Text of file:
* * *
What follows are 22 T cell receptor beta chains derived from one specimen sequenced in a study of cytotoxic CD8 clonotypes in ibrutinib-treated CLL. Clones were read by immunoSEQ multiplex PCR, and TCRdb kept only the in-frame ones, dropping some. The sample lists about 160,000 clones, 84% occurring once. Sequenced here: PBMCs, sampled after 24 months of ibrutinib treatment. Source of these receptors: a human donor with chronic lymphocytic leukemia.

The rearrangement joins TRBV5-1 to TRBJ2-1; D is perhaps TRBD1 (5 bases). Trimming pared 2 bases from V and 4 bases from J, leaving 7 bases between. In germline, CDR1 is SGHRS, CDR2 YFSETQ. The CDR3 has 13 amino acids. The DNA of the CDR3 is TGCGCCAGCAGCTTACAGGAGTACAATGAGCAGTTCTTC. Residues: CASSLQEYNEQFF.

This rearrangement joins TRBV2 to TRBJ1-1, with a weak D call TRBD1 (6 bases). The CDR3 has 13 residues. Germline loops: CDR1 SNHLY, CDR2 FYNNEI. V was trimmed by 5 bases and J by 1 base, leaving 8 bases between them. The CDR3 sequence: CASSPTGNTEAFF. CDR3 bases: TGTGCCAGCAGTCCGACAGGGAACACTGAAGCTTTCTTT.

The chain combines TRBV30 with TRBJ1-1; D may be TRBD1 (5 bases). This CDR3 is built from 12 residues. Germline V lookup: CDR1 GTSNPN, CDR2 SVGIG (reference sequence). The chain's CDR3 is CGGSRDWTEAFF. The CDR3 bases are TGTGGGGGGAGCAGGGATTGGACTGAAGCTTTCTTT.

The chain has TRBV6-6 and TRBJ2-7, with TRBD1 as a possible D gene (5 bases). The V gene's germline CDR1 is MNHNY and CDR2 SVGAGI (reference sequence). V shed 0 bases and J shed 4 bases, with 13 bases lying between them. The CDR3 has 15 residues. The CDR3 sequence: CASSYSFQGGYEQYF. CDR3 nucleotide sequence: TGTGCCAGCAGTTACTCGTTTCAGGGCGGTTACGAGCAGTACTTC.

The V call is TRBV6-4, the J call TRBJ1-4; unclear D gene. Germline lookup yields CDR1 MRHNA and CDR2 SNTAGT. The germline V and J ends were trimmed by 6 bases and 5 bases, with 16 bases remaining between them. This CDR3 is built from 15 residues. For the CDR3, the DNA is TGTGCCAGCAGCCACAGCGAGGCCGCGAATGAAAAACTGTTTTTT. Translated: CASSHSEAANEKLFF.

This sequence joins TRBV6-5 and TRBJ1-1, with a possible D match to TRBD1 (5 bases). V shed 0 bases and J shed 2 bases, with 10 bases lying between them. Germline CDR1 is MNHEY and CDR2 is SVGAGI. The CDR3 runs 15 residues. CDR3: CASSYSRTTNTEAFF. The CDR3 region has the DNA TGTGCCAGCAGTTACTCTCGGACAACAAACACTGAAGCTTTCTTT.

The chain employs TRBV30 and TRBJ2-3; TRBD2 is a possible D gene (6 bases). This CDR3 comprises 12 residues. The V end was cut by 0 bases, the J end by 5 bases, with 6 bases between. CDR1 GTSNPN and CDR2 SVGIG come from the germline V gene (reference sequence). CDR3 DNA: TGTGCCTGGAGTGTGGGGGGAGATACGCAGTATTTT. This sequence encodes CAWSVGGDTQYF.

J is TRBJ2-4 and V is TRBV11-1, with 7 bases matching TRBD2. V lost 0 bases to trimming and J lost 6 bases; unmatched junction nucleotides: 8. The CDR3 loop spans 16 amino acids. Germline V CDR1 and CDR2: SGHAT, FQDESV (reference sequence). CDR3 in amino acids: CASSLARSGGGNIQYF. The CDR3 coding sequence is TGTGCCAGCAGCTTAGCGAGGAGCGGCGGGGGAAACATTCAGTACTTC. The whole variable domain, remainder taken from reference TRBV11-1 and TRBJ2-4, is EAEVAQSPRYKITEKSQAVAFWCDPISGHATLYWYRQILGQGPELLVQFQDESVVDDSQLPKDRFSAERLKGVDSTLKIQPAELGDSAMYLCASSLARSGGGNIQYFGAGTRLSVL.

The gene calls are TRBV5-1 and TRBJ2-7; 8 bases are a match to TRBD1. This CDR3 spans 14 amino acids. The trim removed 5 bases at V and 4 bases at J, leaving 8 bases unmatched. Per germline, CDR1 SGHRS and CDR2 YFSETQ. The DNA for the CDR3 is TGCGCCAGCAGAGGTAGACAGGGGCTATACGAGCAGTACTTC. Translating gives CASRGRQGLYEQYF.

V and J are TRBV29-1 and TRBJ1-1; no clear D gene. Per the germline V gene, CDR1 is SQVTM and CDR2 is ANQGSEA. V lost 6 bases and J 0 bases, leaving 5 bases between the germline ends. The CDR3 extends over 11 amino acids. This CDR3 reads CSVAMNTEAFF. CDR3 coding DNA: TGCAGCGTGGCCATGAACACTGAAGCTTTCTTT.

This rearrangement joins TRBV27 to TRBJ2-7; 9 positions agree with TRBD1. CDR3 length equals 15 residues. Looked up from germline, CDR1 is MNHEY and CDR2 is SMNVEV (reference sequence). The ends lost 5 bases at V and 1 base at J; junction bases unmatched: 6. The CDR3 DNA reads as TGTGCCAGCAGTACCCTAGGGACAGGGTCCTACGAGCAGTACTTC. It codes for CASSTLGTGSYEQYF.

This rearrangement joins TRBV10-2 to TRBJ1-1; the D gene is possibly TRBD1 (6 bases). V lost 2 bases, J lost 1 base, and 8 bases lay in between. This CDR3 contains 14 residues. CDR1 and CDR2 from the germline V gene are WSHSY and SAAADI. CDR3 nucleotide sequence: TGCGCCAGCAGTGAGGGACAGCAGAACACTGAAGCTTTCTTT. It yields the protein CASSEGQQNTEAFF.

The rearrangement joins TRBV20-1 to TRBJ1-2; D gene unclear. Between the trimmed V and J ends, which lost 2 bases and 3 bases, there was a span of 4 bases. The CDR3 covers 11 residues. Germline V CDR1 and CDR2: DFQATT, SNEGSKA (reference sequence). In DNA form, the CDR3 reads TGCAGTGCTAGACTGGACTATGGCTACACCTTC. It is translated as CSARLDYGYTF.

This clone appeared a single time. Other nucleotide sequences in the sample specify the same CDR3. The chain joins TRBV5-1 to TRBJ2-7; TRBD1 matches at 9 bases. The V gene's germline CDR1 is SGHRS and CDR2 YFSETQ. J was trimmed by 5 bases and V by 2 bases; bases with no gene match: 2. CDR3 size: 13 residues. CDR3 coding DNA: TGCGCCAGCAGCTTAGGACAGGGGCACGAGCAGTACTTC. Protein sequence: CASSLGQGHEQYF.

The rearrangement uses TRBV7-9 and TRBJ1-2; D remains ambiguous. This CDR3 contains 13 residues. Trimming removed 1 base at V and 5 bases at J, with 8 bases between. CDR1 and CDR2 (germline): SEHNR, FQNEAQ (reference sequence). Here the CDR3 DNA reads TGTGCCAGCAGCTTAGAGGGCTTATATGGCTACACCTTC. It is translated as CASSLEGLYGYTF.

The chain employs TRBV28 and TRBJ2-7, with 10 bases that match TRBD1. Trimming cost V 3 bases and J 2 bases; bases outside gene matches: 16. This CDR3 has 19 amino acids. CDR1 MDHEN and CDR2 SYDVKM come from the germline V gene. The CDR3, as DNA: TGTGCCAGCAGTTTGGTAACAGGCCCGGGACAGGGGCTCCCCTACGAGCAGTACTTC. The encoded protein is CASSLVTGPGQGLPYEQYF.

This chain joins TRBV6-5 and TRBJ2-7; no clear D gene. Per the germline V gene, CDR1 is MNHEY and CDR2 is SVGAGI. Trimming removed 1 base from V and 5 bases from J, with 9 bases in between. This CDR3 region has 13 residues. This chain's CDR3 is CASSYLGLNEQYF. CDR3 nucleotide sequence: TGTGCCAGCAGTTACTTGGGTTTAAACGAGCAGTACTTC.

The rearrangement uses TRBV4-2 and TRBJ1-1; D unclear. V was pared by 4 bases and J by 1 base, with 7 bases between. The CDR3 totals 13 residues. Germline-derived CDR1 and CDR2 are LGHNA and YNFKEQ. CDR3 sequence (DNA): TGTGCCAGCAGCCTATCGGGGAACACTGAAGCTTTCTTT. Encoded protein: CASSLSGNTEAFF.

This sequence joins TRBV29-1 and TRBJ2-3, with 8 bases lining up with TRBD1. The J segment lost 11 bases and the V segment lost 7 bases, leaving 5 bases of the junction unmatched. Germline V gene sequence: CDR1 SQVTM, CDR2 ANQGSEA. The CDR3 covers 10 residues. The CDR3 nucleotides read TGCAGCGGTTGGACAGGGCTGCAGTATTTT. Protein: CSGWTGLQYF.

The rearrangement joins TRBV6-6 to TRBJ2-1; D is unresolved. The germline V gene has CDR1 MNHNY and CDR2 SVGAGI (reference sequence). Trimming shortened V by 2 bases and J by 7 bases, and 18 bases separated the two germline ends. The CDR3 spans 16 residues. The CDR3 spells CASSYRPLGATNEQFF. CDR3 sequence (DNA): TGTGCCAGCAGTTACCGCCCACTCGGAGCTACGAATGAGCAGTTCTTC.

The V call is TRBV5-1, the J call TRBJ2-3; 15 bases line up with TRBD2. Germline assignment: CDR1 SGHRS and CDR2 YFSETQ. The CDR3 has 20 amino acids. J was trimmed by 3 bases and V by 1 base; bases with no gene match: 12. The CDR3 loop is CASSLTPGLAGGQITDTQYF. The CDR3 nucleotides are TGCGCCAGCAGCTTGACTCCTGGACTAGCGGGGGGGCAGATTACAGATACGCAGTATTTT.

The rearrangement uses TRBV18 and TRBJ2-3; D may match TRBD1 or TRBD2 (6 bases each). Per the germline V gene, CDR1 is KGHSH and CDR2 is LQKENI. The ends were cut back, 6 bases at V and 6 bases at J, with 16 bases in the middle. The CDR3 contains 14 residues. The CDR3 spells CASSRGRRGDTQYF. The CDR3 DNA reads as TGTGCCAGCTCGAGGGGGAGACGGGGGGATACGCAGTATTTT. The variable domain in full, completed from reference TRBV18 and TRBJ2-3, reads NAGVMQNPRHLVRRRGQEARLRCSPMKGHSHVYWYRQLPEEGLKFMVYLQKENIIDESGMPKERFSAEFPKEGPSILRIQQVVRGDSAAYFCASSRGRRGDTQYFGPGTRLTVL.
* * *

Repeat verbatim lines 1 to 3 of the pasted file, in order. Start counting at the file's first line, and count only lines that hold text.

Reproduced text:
What follows are 22 T cell receptor beta chains derived from one specimen sequenced in a study of cytotoxic CD8 clonotypes in ibrutinib-treated CLL. Clones were read by immunoSEQ multiplex PCR, and TCRdb kept only the in-frame ones, dropping some. The sample lists about 160,000 clones, 84% occurring once. Sequenced here: PBMCs, sampled after 24 months of ibrutinib treatment. Source of these receptors: a human donor with chronic lymphocytic leukemia.

The rearrangement joins TRBV5-1 to TRBJ2-1; D is perhaps TRBD1 (5 bases). Trimming pared 2 bases from V and 4 bases from J, leaving 7 bases between. In germline, CDR1 is SGHRS, CDR2 YFSETQ. The CDR3 has 13 amino acids. The DNA of the CDR3 is TGCGCCAGCAGCTTACAGGAGTACAATGAGCAGTTCTTC. Residues: CASSLQEYNEQFF.

This rearrangement joins TRBV2 to TRBJ1-1, with a weak D call TRBD1 (6 bases). The CDR3 has 13 residues. Germline loops: CDR1 SNHLY, CDR2 FYNNEI. V was trimmed by 5 bases and J by 1 base, leaving 8 bases between them. The CDR3 sequence: CASSPTGNTEAFF. CDR3 bases: TGTGCCAGCAGTCCGACAGGGAACACTGAAGCTTTCTTT.